- The third preparatory task of the commission is the individual scoring of the sub-categories which can be allocated to the respective main categories. The sum of the percentage proportions of the sub-categories has to make up 100% for each main category (see the example of the sub-categories for the main indicator “winter thermal protection“).
- After the preparatory tasks, the actual examination board takes place. The degree to which each indicator is fulfilled is defined individually for each sub-indicator and then, the sub-indicators are scored (see the grey column in the following example). A high fulfilled indicator makes up 5 credits, a low fulfilled indicator 1 credit. If the indicator is not fulfilled at all, it is scored with 0 credits. The assignment logic is the following: for each sub-indicator, the commission defines what would have been possible under the existing circumstances and what has actually been implemented.
- When filling in the excel table, sub-credits for each assessment category are calculated automatically by multiplied the percentage of the main category, the sub-category as well as the degrees of fulfilment. Looking at the example of the heating demand, you have 37% for the category thermal protection winter multiplied with 25% for the heating demand multiplied with 4.5 credits for the degree of fulfilment. The sum of this sub-credits is then multiplied with the maximum total score – for refurbishment projects 500 credits – and this results in the final outcome of the examination board (this example: 498 points).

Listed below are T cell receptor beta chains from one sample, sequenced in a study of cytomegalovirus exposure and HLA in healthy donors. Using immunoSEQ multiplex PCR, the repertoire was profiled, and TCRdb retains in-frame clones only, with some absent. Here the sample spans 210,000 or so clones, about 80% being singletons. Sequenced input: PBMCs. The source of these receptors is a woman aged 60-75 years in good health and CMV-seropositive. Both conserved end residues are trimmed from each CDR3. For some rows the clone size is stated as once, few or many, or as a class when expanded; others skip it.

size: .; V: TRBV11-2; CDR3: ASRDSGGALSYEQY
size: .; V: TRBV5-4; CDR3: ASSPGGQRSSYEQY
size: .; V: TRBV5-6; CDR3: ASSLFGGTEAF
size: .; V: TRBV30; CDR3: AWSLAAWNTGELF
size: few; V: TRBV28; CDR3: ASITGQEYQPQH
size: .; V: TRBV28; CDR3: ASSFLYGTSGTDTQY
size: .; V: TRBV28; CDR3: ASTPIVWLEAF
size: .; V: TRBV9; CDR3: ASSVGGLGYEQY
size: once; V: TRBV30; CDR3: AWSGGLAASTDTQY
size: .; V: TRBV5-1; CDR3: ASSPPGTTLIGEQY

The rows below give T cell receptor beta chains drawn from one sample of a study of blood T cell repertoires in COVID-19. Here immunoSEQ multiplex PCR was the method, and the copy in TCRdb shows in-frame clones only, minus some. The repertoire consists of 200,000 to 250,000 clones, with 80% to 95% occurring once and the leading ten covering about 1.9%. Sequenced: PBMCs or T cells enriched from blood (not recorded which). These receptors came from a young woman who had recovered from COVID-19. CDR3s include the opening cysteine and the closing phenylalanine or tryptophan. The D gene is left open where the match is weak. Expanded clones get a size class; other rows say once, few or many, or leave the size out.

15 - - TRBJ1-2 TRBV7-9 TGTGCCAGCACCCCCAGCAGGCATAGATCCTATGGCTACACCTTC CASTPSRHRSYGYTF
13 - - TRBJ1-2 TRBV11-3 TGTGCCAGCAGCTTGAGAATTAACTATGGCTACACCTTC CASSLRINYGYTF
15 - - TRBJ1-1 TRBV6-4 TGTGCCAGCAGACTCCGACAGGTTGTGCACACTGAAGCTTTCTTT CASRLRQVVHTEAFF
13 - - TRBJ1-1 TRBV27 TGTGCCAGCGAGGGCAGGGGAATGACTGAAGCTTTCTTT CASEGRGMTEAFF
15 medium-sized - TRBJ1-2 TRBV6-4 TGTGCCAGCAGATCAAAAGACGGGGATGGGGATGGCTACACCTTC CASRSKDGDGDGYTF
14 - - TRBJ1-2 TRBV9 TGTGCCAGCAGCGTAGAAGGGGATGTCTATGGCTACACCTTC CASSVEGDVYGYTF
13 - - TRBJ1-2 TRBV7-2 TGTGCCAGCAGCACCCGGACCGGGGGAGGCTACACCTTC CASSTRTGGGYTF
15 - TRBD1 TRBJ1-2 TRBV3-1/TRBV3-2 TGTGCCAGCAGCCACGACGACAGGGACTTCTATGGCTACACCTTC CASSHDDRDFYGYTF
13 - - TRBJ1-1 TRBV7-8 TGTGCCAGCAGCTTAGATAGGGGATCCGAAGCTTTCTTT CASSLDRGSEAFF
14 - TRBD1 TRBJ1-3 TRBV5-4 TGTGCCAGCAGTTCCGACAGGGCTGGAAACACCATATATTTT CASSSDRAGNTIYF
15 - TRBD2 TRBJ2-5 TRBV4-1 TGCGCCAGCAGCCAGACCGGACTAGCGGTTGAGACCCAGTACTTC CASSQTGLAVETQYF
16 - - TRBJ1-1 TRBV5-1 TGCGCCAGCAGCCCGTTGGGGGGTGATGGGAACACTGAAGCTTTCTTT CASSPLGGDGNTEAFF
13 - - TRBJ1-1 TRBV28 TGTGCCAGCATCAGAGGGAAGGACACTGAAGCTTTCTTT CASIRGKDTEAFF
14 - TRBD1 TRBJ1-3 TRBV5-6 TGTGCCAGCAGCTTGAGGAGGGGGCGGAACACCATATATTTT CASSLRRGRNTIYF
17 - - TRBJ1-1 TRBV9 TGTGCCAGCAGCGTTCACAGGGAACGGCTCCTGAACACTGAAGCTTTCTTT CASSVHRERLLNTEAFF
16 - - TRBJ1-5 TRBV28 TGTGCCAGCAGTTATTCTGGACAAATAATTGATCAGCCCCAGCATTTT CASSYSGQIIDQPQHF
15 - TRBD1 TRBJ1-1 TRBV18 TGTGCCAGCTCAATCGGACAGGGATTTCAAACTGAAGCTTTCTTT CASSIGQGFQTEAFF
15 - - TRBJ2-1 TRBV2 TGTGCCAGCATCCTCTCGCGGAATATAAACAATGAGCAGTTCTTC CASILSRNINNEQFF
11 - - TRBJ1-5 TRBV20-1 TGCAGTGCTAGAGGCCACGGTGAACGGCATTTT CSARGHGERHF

Example: Thermal insulation
Due to heritage-protecting reasons, only an exterior insulation thickness of 10cm is possible, although for energetic reasons and technical feasibility, an insulation thickness of 20cm or more would be doable, too. For the evaluation, the commission expects that the maximum insulation thickness in this case is 10cm, since otherwise, the building would be changed too much which cannot be reconciled with the preservation of this heritage-protected building. Therefore, an actually executed insulation thickness of 10cm is the highest respectively very good fulfilled indicator and is assessed with 5 credits. If the insulation was not implemented at all, it would be assessed with 0 credits and insulation thicknesses between 0 and 10cm are assessed with credits between 0 and 5. Thus, each sub-category gets an individual degree of fulfilment. Hereby, each member of the commission assigns his or her own degree of fulfilment; the final degree of fulfilment is calculated from the arithmetic mean of the points awarded by the members of the commission.
|Refurbishment – heritage-protected; Efficiency determined on building envelope||degree of fulfilment: 1=low; 5=high|
|Winter thermal insulation||37%'|
|LEK value (line of European indicators)||60%||5||111|
|Heat recovery and allowance for usability||10%||5||18,5|
|Summer thermal insulation||26%'|
|Proportion of window surfaces and allocation of windows||0%||0||0|
|Solar protection measures||20%||4||20,8|
|Available storage mass||20%||4,5||23,4|
|Free night cooling||20%||4,5||23,4|
|Externally induced demand for cooling||40%||5||52|
|Energy efficient building technology||37%'|
|ventilation system (heat recovery)||10%||4,5||16,7|
|Ventilation system regulation and dimensioning||5%||4||7,4|
|Minimization of low-pressure losses||5%||3||5,6|
|Heat supply for heating||8%||5||14,8|
|Usage of renewable energy for heating||15%||5||27,8|
|Heat distribution heating||5%||5||9,3|
|Heat dissipation heating/controller||6%||5||11,1|
|Heat supply/ warm water||3%||3||3,3|
|Heat dissipation, warm water buffer||3%||3||3,3|
|Usage of renewable energies for warm water||3%||3||3,3|
|Heat dissipation of warm water||2%||3||2,2|
|No technical cooling (active and passive systems)||5%||5||9,3|
|Usage of renewable energies for cooling||2%||5||3,7|
|Utility-oriented monitoring; user training||10%||4||14,8|
|Light and illumination||9%||3||10|
|Auxiliary power building technology||5%||3||5,6|
|Energy efficiency elevator||1%||3||1,1|
|Final energy demand||3%||4||4,4|
|Quality of performance||5%'|
|Sum (overscoring possible)||105%||497,5|